MPHRP provides training programmes for victims of piracy, a 24 hour helpline for family members and other support services.
Swift told attendees that 4,000 seafarers have been taken hostage globally, and 70 have lost their lives as a result of piracy, since 2007. “Fortunately attacks were down this year, but the trend could be reversible,” said Swift. “Around the world every day we estimate that 100,000 seafarers are sailing in or to piracy affected areas.”
Swift also pointed out that one of the lesser-considered aspects of piracy: the awful circumstances under which released hostages – many now with debilitating health problems due to extensive captivity - would return home to crippling, unserviced debt.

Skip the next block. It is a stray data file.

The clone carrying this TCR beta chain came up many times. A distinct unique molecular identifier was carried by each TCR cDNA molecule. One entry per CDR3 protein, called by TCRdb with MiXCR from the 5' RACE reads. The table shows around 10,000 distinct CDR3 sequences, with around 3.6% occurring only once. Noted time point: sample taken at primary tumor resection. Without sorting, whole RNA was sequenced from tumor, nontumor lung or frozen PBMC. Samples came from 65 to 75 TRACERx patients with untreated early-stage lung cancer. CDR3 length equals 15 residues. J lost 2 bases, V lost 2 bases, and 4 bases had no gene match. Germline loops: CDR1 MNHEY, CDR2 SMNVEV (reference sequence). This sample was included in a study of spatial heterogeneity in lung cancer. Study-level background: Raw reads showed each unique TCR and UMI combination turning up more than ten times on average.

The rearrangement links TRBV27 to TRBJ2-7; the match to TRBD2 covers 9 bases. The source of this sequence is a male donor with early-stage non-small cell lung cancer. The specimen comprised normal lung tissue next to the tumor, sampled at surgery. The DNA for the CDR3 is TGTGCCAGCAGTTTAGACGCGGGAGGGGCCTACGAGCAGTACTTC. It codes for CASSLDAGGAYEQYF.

“We used to think that when the event was over it was great,” he said. “Bad times yes, torture, maybe - but now they were going home. For many it was ok, but for several it was not.”
Partner at UK law firm Holman Fenwick Willan, Richard Neylon, added: “My fear is that as the risks are perceived to be reducing, ship owners will start letting their guard down and we risk further attacks. There are still attacks happening."